So finally 10 years later, I said enough was enough. And last winter break I just decided to embark on this journey and finally made the bottle jack press. So I changed some things that my former art teacher, the way that he did it, if you look in the article, I hyperlinked the plans that he used, the plans that he used were from Charles Morgan. And so I was able to find those. And I also used a video from Zygote Press on YouTube and just kind of piecemealing some things together and changing the design to suit my needs. Voila, the press was born.

Tim: Very nice, very nice. Now I was looking at the pictures, I looked at those. I think you said the Charles Morgan plans and just looking at all of that, I was looking at… And I’m kind of handy, not great with anything, but after I was looking at all that, my thought was this is maybe not that difficult to build. So do you think that I’m right about that? Is it doable for most people who, if you at least know how to use power tools, do you think they can put this press together?

Josh: It’s definitely doable. And I don’t want anyone to shy away from building this because maybe you don’t feel as comfortable with tools. It’s definitely doable. Maybe you even have a friend who’s a little bit more comfortable with power tools that you can seek advice from or that can lend a hand on this project. But yeah, totally doable. Now I will say that I am a little bit biased because when I was a kid I did grow up around handyman. My father was very handy, both my grandfathers were extremely handy.

So I started off as the flashlight holder for many years for them until I could use tools on my own. And so just in my personal life, I love tools, I love fixing things. So putting stuff together does tend to come easy to me. But I do think that as art teachers or artists, we have an advantage because we are very visual and we are hands on learners. So I definitely think between the video, the Charles Morgan plans, the article, the pictures in the article, it’s got the supply list. I think that between those three resources, you’re going to be able to knock this out no problem.

Tim: Okay, okay. I appreciate the vote of confidence. So I like this. So I do want to dive in a little bit more on I guess just how the press is used, what it’s used for. So can you speak to that just a little bit? What kind of printmaking does this work the best with and can you just share a little bit about, I guess the operation of the press, how it is used?

Josh: So the press can handle small prints, so these would be dry points on plexiglass and making the assumption that it can also do a dry point on zinc or copper plate. I’ve never tried it. I prefer to work with plexi because it’s cheaper and it’s a lot easier to work with.

Tim: Well, and I think most teachers who are teaching printmaking are probably using plexiglass too. I mean, just for budgetary reasons, that’s the way to go.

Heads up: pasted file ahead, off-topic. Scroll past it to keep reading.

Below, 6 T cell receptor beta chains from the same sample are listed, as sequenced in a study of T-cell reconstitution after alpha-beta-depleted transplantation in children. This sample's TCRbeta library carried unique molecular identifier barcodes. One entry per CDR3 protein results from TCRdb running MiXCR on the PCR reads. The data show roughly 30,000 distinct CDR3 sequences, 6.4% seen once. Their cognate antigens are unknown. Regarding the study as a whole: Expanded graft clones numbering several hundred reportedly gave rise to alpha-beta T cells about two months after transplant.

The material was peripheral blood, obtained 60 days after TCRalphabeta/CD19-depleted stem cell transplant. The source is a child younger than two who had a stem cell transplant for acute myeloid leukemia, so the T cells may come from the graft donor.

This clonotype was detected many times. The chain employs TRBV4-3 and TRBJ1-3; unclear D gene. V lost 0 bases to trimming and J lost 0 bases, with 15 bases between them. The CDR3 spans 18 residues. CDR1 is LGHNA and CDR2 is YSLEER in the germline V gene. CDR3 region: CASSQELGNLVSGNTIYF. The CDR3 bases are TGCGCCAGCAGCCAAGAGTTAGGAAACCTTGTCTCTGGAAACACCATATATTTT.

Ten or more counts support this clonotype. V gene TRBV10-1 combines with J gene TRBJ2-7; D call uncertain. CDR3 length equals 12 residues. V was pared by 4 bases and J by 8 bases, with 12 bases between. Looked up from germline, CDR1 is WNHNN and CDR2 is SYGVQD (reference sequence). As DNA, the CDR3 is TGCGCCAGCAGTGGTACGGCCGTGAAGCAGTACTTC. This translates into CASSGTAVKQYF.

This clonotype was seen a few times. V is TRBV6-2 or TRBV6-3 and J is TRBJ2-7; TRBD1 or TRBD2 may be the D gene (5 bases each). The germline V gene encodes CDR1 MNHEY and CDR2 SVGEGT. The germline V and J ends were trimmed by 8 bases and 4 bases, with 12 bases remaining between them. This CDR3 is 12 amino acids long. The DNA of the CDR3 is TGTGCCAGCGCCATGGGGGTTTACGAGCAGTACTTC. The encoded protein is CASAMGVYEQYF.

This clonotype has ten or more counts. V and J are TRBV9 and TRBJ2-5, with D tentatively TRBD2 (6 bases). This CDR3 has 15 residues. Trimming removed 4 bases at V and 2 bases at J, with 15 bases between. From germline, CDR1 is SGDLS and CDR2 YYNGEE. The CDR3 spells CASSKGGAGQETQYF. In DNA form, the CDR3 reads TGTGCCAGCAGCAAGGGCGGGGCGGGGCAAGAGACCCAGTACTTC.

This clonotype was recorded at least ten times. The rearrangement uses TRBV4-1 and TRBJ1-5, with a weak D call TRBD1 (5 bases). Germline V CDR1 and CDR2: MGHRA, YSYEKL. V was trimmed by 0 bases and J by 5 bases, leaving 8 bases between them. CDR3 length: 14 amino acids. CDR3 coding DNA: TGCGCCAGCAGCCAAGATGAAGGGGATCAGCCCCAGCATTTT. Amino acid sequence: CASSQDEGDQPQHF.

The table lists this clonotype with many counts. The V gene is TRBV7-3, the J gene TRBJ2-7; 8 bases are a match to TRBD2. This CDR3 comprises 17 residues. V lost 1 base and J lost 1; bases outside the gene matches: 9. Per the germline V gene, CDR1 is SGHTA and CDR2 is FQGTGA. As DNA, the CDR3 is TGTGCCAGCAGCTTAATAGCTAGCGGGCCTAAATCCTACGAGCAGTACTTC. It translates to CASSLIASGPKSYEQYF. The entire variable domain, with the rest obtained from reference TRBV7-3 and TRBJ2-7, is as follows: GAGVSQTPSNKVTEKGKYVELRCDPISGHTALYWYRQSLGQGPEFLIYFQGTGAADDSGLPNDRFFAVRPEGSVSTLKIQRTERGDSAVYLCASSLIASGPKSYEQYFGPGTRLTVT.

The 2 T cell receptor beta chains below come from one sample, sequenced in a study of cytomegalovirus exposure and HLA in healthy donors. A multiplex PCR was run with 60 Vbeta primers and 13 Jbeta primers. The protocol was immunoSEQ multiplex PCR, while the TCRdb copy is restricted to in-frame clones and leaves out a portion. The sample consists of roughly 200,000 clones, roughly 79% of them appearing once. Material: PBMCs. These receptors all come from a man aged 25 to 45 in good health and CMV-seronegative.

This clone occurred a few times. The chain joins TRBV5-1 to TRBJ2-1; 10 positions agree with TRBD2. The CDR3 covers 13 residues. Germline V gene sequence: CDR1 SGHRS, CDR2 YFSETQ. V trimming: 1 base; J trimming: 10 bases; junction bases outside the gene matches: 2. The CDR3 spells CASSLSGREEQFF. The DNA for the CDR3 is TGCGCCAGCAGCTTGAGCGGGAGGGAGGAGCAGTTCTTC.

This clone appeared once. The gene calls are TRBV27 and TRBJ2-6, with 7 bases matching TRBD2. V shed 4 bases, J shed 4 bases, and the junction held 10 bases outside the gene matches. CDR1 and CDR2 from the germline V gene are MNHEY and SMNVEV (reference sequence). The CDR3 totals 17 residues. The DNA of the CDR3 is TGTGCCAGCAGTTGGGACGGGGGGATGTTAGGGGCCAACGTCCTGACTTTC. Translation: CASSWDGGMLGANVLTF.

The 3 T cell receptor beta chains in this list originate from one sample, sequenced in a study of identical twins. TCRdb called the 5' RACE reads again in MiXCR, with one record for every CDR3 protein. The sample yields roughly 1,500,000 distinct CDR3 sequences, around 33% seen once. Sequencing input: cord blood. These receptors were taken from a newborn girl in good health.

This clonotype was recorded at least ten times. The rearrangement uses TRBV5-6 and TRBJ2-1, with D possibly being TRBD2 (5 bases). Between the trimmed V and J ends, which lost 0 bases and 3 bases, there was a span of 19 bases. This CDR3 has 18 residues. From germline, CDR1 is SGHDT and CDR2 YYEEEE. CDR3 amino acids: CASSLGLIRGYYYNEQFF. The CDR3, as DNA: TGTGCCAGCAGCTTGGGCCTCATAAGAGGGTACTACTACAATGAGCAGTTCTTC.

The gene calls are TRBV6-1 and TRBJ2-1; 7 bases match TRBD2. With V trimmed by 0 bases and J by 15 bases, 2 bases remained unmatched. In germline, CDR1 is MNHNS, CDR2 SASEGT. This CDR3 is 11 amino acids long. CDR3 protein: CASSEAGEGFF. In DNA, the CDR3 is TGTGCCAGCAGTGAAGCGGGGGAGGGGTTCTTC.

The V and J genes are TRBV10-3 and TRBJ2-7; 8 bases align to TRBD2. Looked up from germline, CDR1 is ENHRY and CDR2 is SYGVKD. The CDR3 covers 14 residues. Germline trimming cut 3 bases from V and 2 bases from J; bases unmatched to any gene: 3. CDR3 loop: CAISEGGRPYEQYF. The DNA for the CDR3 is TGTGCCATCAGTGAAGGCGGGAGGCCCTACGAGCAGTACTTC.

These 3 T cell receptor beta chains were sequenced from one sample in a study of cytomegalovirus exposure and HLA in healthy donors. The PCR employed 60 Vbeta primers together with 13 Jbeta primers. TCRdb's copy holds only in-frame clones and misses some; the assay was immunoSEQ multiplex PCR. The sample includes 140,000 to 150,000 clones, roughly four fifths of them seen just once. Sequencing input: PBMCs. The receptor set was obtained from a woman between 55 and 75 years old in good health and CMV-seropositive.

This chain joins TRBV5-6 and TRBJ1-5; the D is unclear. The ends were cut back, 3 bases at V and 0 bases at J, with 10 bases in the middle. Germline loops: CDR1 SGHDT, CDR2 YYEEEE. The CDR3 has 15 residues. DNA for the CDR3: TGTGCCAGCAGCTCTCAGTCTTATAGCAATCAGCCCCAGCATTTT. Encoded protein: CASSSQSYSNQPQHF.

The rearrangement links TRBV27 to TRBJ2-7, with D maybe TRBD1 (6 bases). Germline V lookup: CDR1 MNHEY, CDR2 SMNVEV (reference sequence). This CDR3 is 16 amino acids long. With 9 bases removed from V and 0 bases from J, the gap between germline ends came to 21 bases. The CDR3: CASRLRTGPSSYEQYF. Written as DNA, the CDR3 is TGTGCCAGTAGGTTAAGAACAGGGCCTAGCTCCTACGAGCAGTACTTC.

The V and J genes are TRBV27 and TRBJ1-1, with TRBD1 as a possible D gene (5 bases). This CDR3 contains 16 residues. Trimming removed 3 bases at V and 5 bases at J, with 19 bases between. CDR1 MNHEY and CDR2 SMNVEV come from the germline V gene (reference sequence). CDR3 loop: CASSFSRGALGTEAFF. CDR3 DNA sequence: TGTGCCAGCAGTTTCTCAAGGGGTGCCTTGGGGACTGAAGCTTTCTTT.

Josh: Absolutely, absolutely. And I think that’s the avenue to take for sure. Save yourself little money and just use the plexi. It’s probably all going to work the same anyways. But it can also handle linol cuts. But the linoleum for the press has to be the firmer linoleum. It’s got to be that old school battleship gray or the golden cut will also work, but not that softer, easy cut. Easy cut will just blob out. It’ll stretch and-

Tim: The press is too powerful and it just kind of smashes it.

Josh: Yeah, that easy cut’s like a marshmallow in there and then your design will be done.

Tim: Okay, fair, fair.

Josh: But as far as operation of the press goes, it’s pretty straightforward. And again, don’t be intimidated because using an automotive tool. Bottle jack presses are very simple to use. They come with instructions and if you buy one, let’s say at a thrift store because you’re trying to save even more money, totally fine. There’s plenty of videos in our internet age on YouTube that you can look up to use to learn how to use one of these things.

But basically, depending on your print, you’ve got your ink block and you’re going to place your ink block on the bottom board of the press. So that’s the board that doesn’t move. And then you’ll put your paper on top. I always recommend doing a piece of butcher paper and that’ll work for lino cut. If you’re going to do an etching, I definitely recommend putting a folded towel on top of the butcher paper if you’re going to do an etching on plexi, just because you don’t want your paper to rip. But anyway, so you got your setup, your layers for your setup. Use the jack as directed. So basically you’ll close a small bleeder valve and you’ll pump it and you’re just going to pump the jack until you can’t pump it anymore. You want to be careful not to over pump the jack or a catastrophic failure can occur. And this did happen to me after the first couple days of me using it. I was totally over pumping and the top header piece just totally cracked.

In my defense though, I did discover that it had a rotten spot, like a knot in it, because it was scrap what I had around the garage. So I just don’t think I picked a good piece. Fixed it and haven’t had any problems since. And that was almost a year ago now.